Journalism: CNN Headline News enlists psychic in missing airliner coverage
posted at 6:01 pm on March 21, 2014 by Guy Benson
I’ve gone out of my way to avoid writing about the missing airplane, even though many Americans evidently find the mystery’s allure to be irresistible. Let’s face it: CNN isn’t going wall-to-wall with the story because of its intrinsic news value. I’ll freely admit that there’s something about aviation disasters in general that is morbidly fascinating, so a bizarre case involving a massive jet with hundreds of souls aboard simply vanishing is inevitably going to attract lots of eyeballs. And yes, some of the morsels of evidence that have emerged only add to the intrigue That being said, the media’s endless speculation about this case — in the absence of much tangible news — strikes me as profoundly unseemly. Some of the coverage has descended into self-parody. In a much-derided segment, CNN anchor Don Lemon asked if there was any merit to a theory that the plane was swallowed up by a black hole. (Bravo to the guest who deadpanned that even a small black hole would have sucked in “our entire universe, so we know it’s not that”). CNN’s sister network, HLN, took the theater of the absurd a step further, hauling a psychic on air to offer the following “insights:”
It’s mind-numbing stuff to sit through, so here are the relevant bits from the transcript:
“Naturally, I don’t have hard, concrete evidence. I think any psychic who has hard, concrete evidence can’t do their job correctly…They’ll just work off what they know. I tend to work off what I don’t know….I kept feeling as though yes, there are some people who have passed away…I do believe that it actually crashed, and I see a lot of trees. I think there is a larger organization behind this that is leading us off track with this debris.”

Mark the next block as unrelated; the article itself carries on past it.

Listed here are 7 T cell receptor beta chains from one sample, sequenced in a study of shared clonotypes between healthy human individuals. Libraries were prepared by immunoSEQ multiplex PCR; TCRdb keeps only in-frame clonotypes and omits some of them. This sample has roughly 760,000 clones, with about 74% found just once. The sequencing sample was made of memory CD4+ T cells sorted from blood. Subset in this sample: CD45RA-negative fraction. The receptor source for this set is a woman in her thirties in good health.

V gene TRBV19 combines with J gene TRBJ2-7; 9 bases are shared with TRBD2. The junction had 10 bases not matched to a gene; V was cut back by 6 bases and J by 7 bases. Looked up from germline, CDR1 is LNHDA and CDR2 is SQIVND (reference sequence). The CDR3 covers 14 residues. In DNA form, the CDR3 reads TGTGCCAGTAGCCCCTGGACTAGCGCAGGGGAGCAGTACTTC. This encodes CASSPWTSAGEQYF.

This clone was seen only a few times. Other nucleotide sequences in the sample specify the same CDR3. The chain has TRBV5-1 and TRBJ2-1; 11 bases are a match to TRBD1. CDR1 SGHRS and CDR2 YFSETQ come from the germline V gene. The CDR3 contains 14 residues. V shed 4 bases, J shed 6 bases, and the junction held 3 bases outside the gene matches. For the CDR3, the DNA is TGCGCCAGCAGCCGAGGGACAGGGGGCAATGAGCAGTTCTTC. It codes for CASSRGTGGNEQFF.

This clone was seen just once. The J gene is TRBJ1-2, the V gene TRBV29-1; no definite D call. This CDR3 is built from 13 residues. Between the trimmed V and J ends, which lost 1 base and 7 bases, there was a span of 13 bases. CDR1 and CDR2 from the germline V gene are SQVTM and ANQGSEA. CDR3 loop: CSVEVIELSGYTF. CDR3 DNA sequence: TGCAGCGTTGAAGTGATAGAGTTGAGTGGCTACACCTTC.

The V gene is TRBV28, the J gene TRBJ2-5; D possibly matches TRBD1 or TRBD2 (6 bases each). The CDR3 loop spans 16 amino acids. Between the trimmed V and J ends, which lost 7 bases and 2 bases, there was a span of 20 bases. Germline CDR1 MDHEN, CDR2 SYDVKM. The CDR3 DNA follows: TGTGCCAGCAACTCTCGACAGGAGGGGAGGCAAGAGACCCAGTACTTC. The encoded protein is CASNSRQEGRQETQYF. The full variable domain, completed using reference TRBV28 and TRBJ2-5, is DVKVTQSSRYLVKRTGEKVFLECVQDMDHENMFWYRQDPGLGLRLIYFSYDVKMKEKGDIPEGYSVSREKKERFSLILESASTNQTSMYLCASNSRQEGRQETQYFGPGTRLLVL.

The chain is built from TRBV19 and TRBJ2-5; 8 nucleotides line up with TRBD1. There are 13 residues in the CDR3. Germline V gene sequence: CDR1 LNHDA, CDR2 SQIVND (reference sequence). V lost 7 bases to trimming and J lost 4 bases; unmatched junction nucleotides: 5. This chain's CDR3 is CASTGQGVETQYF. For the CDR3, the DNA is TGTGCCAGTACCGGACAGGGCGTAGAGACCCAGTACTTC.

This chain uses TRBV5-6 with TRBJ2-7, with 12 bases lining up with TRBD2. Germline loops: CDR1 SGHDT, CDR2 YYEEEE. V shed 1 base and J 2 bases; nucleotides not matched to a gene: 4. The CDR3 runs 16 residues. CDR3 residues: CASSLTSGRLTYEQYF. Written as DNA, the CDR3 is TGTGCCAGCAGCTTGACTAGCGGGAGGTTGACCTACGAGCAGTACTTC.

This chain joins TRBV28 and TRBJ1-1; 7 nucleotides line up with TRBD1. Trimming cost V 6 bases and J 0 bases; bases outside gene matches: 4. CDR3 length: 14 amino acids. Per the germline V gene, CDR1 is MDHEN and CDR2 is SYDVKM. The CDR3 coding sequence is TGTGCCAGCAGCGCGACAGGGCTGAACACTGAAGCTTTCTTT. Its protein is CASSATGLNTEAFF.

She sees trees. And dead people. But hey, she’s only working off what she admittedly “doesn’t know.” This is embarrassing. I realize that television bookers and producers are under immense pressure to fill hours upon hours of air time to feed the public’s appetite for this story. But if you’re entertaining crackpot theories and interviewing psychics on air, it may be time to re-evaluate what you’re doing. The worst part of this press circus is the hellacious impact it must be having on the missing passengers’ loved ones. They’re being bombarded with stupid conjecture and misinformation, while desperately seeking any kernel of hope or truth. The “moar theories!” coverage model might be great for ratings and clicks, but it must be borderline torturous for the people with a real stake in all of this. The Onion distills things rather well in this piece of satire:
Saying they have endured heart-wrenching uncertainty and deserved definitive answers, the families of passengers aboard missing Malaysia Airlines flight 370 expressed hope Wednesday that the media will eventually receive some kind of closure regarding the plane’s mysterious disappearance. “This has been an extremely difficult time for the reporters and anchors covering this event; they have put their lives on hold over the past 10 days and we know they won’t be able to move forward until they learn the fate of this airliner,” said Sarah Wan, speaking on behalf of the relatives and loved ones of the 239 missing individuals, who remain hopeful that some sort of resolution will be reached for the sake of the various news networks and websites. “The conflicting reports and numerous remaining unanswered questions have been devastating for them. It’s not surprising that they are obsessing around the clock, wondering what could have possibly occurred on board that flight. I don’t know how they are able to stay so resilient, grasping at every new statement or bit of information that trickles out. Our thoughts and prayers go out to them.” Wan said there was still a chance the plane may have been hijacked and the passengers aboard had been taken hostage, but she didn’t want to unfairly get the media’s hopes up.